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Screening for Prostate Cancer: A Recommendation from the U.S. Preventive Services Task Force FREE

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The summary below is from the full reports titled “Screening for Prostate Cancer: Recommendation and Rationale” and “Screening for Prostate Cancer: An Update of the Evidence for the U.S. Preventive Services Task Force.” They are in the 3 December 2002 issue of Annals of Internal Medicine (volume 137, pages 915-916 and pages 917-929). The first report was written by the U.S. Preventive Services Task Force; the second report was written by R Harris and KN Lohr.


Ann Intern Med. 2002;137(11):I-48. doi:10.7326/0003-4819-137-11-200212030-00005
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What is the U.S. Preventive Services Task Force?

The U.S. Preventive Services Task Force (USPSTF) is a group of health experts that reviews published research and makes recommendations about preventive health care.

What is the problem and what is known about it so far?

The prostate gland is an organ surrounding the tube that empties urine from the bladder. Its function is to add fluid and nutrients to semen, the fluid that carries sperm. Prostate cancer is the most common type of cancer and the second most common cause of cancer-related death in U.S. men. However, prostate cancer often grows slowly and never causes a problem.

Digital rectal examination (DRE) and prostate-specific antigen (PSA) tests can find prostate cancer early, before symptoms develop. In DRE, a doctor inserts a finger into the patient's rectum to feel the prostate. A PSA test is a blood test. Very high PSA levels occur only with prostate cancer, but the more common intermediate levels also occur with benign prostate disease. Abnormal results on DRE or high PSA levels require prostate biopsy to see whether cancer is actually present. To perform the biopsy, doctors insert a hollow needle to obtain a piece of the prostate gland that can be examined under a microscope.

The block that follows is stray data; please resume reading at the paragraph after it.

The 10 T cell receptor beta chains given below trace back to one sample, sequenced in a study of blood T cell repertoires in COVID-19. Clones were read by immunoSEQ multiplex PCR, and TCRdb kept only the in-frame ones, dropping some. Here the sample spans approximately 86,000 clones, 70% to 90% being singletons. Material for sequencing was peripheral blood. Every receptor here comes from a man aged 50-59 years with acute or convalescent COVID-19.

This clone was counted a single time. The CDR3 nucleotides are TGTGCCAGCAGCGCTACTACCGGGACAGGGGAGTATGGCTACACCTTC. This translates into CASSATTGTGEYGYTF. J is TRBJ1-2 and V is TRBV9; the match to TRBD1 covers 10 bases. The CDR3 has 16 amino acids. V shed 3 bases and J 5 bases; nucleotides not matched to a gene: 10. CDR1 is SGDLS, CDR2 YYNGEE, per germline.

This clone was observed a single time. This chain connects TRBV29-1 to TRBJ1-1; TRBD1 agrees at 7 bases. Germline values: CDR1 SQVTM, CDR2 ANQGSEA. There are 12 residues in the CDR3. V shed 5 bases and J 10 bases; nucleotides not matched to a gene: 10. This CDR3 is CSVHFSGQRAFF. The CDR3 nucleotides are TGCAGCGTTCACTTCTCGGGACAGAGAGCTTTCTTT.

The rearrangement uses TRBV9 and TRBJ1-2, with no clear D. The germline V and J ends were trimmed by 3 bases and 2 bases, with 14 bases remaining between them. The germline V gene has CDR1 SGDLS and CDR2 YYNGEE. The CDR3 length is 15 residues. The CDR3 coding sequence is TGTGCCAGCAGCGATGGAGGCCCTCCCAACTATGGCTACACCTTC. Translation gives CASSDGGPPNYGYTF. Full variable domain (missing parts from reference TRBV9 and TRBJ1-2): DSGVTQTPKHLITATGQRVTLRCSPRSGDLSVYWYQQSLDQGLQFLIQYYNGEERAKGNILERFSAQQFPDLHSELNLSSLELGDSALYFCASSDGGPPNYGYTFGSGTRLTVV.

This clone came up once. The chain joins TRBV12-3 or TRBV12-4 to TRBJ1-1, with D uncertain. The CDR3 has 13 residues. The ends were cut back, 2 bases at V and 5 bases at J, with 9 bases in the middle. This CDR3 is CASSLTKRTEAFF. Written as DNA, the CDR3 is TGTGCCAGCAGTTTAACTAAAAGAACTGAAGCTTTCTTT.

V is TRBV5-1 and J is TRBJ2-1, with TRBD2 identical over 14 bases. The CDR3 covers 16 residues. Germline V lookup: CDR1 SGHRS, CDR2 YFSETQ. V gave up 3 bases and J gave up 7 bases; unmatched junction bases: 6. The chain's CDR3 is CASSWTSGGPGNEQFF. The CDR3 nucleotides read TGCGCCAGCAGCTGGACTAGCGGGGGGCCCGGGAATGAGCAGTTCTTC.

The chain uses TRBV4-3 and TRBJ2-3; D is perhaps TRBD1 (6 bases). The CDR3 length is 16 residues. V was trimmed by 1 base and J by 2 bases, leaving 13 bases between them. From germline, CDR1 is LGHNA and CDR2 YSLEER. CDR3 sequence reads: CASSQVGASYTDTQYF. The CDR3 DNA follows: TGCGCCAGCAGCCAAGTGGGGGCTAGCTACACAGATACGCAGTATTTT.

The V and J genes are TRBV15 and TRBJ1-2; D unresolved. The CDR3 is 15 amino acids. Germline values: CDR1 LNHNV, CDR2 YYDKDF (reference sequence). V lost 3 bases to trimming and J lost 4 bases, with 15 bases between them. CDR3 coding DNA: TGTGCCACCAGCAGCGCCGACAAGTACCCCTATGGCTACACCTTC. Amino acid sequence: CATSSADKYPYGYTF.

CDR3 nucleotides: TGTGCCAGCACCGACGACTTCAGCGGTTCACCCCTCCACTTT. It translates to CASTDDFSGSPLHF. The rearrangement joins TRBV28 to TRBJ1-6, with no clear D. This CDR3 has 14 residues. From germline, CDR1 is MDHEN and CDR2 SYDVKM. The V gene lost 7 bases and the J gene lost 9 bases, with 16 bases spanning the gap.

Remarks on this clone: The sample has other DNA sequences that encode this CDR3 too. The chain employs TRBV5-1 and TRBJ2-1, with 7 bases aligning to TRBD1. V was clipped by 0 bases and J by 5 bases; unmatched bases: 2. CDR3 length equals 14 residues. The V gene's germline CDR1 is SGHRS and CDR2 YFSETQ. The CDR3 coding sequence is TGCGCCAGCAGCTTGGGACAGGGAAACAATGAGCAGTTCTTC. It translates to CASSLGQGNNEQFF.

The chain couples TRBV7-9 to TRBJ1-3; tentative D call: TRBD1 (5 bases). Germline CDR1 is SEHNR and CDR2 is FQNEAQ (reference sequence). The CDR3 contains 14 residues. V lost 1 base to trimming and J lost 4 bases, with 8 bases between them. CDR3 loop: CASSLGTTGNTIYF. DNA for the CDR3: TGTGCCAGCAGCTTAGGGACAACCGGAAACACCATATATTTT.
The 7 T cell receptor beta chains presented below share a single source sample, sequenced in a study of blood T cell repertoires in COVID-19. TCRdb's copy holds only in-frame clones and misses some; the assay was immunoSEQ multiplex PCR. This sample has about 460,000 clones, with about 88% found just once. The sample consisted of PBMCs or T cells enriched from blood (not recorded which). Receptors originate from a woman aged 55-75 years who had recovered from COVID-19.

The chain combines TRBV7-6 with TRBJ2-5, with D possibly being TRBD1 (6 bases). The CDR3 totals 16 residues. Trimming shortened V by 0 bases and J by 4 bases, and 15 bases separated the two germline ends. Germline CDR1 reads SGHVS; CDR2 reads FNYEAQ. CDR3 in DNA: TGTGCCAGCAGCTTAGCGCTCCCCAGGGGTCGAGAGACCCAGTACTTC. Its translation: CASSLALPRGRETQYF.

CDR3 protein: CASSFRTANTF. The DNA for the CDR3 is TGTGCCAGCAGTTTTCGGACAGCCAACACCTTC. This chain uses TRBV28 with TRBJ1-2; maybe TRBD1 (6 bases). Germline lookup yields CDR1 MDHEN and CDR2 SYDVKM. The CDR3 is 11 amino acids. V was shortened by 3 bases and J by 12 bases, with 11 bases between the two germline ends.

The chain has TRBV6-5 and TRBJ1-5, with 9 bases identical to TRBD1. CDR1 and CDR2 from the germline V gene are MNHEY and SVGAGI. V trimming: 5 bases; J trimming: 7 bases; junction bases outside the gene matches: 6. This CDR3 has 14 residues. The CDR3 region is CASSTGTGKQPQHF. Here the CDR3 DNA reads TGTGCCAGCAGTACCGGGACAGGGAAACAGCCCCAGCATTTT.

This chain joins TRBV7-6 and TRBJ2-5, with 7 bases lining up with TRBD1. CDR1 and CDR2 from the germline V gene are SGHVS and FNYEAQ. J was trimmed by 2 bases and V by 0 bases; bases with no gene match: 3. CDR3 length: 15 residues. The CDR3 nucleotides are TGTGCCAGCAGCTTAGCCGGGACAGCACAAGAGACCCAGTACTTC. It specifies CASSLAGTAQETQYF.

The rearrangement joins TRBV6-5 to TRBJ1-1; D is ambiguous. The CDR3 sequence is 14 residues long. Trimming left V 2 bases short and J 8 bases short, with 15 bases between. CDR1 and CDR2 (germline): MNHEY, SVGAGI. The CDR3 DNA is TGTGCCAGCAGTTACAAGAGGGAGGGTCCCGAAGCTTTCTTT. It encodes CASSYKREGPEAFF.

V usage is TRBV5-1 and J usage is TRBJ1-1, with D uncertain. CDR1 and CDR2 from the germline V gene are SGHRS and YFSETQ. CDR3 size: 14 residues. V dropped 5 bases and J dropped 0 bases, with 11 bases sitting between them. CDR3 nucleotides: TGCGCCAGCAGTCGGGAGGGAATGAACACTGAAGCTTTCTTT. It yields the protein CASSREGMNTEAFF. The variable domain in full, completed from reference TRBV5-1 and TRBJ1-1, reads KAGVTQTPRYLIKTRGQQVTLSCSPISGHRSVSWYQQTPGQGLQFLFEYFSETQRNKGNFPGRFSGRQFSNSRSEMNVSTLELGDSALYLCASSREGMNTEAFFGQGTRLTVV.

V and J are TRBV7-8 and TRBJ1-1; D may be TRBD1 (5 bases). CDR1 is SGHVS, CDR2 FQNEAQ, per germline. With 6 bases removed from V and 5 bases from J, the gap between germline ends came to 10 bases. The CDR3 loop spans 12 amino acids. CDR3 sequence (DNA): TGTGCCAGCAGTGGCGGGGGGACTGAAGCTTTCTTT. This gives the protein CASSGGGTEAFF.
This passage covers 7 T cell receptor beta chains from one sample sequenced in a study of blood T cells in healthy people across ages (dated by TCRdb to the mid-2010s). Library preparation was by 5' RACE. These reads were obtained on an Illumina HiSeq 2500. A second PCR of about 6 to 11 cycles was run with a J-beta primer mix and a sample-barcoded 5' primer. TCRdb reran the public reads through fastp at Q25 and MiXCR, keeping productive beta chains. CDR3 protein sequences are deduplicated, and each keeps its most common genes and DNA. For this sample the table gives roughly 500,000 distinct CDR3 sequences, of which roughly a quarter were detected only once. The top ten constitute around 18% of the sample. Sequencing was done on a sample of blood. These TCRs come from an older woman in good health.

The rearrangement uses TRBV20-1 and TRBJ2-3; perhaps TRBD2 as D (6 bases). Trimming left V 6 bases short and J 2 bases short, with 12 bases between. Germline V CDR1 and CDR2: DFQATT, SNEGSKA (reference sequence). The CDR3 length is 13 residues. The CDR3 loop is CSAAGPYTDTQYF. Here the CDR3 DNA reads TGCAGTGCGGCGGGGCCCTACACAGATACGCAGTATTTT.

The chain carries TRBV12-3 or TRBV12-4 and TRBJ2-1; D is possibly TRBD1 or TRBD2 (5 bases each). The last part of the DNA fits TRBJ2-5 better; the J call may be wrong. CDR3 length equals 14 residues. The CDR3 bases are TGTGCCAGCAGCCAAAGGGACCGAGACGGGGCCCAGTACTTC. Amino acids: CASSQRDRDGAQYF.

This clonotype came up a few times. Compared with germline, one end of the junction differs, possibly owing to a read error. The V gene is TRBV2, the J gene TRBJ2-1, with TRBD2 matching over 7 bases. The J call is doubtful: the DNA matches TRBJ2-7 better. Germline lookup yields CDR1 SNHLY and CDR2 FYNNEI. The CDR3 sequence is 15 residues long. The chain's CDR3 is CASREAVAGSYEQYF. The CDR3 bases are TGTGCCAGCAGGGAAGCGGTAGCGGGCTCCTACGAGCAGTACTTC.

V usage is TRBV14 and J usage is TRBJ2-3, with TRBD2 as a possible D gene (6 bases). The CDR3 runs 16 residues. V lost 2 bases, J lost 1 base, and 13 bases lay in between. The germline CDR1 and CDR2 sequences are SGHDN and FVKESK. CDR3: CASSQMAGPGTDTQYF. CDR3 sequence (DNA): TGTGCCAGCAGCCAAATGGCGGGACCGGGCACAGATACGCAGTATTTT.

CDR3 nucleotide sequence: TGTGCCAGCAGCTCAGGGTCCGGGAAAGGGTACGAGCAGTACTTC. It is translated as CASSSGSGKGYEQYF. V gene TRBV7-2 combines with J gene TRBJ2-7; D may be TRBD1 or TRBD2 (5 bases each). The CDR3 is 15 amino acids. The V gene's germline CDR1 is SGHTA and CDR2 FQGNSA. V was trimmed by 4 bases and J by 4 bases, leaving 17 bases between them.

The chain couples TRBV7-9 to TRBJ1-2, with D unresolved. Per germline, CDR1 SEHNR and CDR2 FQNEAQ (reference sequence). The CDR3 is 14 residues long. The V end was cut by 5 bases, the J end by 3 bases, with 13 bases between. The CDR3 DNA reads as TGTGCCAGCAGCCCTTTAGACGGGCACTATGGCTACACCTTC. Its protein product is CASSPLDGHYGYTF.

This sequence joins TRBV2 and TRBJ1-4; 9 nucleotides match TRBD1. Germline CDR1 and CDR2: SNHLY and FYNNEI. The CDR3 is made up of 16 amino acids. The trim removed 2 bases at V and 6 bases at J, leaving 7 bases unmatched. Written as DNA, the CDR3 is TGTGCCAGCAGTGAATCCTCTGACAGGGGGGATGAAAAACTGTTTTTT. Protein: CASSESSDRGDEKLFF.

It is not known whether detection and treatment before symptoms develop are helpful to patients. In most cases, prostate cancer grows very slowly, so most men with early prostate cancer die of something else rather than of prostate cancer itself. Early detection, however, puts men at risk for unnecessary worry and side effects of treatment. Surgery and radiation therapy, common treatments for prostate cancer, can cause impotence and urinary leakage.

How did the USPSTF develop these recommendations?

The USPSTF reviewed published research to measure the benefits and harms of screening for prostate cancer.

What did the authors find?

The USPSTF found good evidence that PSA testing can find early prostate cancer. The evidence suggests that PSA testing correctly identifies more men with prostate cancer than DRE. However, no good-quality evidence shows that finding prostate cancer early means that fewer men die of the disease. Men most likely to benefit if screening is effective are those who are 50 to 70 years of age and those who are older than 45 years of age and at higher risk for prostate cancer because they are African American or because they have a father or brother with prostate cancer.

What does the USPSTF suggest that patients do?

The USPSTF does not recommend for or against routine screening for prostate cancer using DRE or PSA testing. Men who are interested in screening for prostate cancer should discuss it with their doctors and, most important, should not be screened without first understanding the potential benefits and harms of early treatment.

What are the cautions related to these recommendations?

As better information about the positive and negative effects of early detection and treatment of prostate cancer becomes available, the USPSTF may revisit this issue.

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